Ulluco (Ullucus tuberosus Loz.)


Ulluco (Ullucus tuberosus Loz.) is a traditional staple food crop grown northern Argentina to Venezuela at elevations between 2,400 and 4,200 metres. As one of the "lost crops" used by the Incas it is still grown and eaten today, mainly by subsistence farmers. It is largely unknown outside South America.

In South America ulluco was probably brought into cultivation from the wild in the central Andes of Peru and Bolivia in about 5500 BC. Botanical material from several coastal Peruvian archaeological sites has been identified as containing starch grains, vessels and xylem of ulluco. Illustrations of ulluco have been found on wooden vessels, ceramic urns
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Ulluco
and sculptures from the same region, which are dated from about 2,250 - 2,050 BC. The Incas cultivated a wide variety of root crops including ulluco, which became less important as they were forced to grow European vegetables after the Spanish invasion in 1531.

The name ulluco is derived form the Quechua word ulluku. The large number of local names including ulluma, illaco, melloco, papalisas, michur and rubas shows the importance of ulluco in these regions of South America.

Ulluco is a compact, potato-like herbaceous annual crop which produces below ground auxiliary stolons which enlarge to form terminal starchy tubers. The tubers are smooth and spherical with waxy skins, between 2-10 cm across, or curved and elongate, and between 2-15 cm long. A wide range of bright skin colours is produced both between and within cultivars, including white, yellow, orange, red, magenta, or green. Tubers may also be spotted or even candy striped.

In South America ulluco are most often boiled, shredded, grated, mashed, pickled, mixed with hot sauces, or used to thicken soups and stews with meat and other vegetables. They are used in a number of traditional dishes including soups in Ecuador, olluquito con charqui (with meat) in Peru, and ají de papalisas (with peppers) in Bolivia. Contemporary dishes incorporate cooked ulluco tubers in salads, and the leaves are also eaten in soups and salads. Cooked ulluco tubers have been reported as having a smooth texture and a slight earthy taste, and others describe the flavour as mucilaginous and similar to okra. Some cultivars contain mucilage which can be removed by soaking or preboiling before cooking.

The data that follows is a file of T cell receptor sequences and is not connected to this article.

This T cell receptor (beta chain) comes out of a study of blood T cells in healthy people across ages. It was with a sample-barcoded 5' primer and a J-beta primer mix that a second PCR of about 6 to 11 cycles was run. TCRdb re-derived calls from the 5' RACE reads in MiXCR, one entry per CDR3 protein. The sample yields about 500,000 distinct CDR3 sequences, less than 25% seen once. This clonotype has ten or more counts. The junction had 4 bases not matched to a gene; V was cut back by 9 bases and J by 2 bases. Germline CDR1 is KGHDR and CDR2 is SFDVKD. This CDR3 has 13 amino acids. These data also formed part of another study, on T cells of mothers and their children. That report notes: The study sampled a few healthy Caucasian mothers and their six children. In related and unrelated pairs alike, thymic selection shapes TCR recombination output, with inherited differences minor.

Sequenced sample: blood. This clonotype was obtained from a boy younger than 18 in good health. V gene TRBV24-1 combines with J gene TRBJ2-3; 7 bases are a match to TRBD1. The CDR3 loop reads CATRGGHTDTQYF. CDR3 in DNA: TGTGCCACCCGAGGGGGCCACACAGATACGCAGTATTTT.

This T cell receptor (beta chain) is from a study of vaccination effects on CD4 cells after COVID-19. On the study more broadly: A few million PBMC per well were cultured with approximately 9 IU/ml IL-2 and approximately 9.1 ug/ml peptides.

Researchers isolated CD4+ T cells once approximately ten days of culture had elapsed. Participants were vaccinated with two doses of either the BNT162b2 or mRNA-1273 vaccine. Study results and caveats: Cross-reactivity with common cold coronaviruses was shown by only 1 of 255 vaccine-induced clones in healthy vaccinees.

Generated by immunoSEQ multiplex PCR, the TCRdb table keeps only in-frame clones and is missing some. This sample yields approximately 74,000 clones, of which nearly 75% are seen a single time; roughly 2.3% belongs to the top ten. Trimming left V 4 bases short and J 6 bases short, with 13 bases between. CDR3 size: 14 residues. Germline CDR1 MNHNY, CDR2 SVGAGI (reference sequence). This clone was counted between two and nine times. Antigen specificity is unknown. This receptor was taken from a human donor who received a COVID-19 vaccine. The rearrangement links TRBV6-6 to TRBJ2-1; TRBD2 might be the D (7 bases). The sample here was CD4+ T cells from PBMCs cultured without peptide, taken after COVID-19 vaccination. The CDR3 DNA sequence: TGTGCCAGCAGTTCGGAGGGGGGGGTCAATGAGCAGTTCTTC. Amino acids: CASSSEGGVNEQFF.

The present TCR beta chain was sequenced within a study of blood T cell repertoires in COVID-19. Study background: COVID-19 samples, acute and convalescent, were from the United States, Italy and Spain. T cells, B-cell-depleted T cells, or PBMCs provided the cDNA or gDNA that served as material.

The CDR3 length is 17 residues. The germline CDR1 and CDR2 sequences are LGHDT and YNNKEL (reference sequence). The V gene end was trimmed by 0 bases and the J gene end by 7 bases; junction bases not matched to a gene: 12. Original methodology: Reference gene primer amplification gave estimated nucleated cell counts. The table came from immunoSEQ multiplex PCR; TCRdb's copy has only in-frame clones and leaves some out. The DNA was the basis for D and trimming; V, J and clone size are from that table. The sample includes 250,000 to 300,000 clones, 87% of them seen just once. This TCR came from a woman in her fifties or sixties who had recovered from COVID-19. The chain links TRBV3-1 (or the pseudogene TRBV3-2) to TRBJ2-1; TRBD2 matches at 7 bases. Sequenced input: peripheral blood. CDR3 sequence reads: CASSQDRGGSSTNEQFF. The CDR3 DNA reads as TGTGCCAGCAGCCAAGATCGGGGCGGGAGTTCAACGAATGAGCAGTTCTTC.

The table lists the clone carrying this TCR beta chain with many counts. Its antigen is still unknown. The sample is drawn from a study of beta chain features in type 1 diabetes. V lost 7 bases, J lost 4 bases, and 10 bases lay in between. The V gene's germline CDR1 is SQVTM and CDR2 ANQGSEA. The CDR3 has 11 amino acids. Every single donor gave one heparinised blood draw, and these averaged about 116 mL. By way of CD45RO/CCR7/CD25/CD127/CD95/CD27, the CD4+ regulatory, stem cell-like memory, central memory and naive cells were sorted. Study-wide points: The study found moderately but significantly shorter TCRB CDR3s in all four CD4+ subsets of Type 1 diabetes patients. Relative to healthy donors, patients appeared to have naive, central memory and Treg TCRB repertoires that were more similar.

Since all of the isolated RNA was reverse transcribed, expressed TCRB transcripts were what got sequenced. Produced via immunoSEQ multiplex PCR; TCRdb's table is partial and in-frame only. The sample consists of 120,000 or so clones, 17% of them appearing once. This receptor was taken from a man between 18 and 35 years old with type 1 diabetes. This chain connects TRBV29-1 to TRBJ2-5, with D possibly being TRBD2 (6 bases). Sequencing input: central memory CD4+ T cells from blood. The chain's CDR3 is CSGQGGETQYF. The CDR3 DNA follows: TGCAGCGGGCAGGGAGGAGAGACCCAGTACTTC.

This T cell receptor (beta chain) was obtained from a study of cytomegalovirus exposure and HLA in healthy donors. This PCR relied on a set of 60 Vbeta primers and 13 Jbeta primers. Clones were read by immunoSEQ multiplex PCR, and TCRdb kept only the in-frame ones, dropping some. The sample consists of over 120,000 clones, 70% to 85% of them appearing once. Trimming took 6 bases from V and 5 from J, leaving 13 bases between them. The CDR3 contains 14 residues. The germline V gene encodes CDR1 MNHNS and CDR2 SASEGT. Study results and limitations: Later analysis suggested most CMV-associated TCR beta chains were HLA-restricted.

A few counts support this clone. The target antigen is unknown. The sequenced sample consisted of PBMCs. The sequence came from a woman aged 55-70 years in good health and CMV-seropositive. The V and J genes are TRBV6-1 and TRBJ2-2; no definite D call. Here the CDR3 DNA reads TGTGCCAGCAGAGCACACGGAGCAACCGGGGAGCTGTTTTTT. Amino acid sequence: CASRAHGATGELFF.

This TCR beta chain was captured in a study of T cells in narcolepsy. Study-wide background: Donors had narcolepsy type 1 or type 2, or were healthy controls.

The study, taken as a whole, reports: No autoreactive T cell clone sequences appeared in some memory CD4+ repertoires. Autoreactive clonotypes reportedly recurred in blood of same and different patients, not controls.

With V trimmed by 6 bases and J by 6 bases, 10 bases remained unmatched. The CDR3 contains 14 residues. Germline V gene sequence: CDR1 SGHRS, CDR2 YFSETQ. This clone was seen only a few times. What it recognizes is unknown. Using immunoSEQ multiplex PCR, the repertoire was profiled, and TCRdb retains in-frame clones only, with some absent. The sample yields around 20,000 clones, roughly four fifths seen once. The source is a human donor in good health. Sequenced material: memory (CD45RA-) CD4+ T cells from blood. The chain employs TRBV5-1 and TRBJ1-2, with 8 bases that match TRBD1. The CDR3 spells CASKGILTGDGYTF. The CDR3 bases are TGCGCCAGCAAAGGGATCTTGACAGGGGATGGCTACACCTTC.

Ulluco have recently been introduced into New Zealand from South America and are being evaluated as a potential new addition to the range of vegetables consumed in this country. This tuber has the potential to be popular with New Zealand consumers. Because of the large variety of colours, they could be sold as a mixed blend rather than as a uniform product.

The skin of ulluco tuber is soft and does not need to be peeled before eating. The white to lemon-yellow flesh has a smooth silky texture with a nutty taste. A major appeal of ulluco is its crisp texture, which remains even when cooked. Ulluco tubers are reported to have a long shelf life Some tubers contain high mucilage levels which could be seen as a negative feature because of the resulting gumminess in texture - mucilage is a non-starch polysaccharide so contributes to the total carbohydrate content of the tuber. In South America however ulluco with high mucilage levels are often used to thicken stews. Ulluco tubers with high mucilage content are gummy when raw, but after cooking this characteristic is usually reduced or lost. The mucilage can easily be removed by soaking the tubers in water or parboiling before use.
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Ulluco tubers are usually cooked whole and take about the same time as potatoes to cook. However, the use of the microwave may reduce this cooking time.

Sensory evaluation in New Zealand showed that panellists liked the red tubers best. This is in contrast to a study done in Ecuador which showed that consumers preferred the yellow and red tubers. Other researchers who studied ulluco in Peru, Bolivia and northern Argentina also reported that the yellow cultivar was the most popular one eaten from the markets they sample. The commercial success of potato (Solanum tuberosum), sweet potato (Ipomoea batatas) (kumara in New Zealand) and oca (Oxalis tuberosa) in New Zealand suggests that ulluco and other tuber crops may also be grown successfully in New Zealand and could enjoy profitable niches in supermarkets, health food stores and in the restaurant trade as well as for the general public.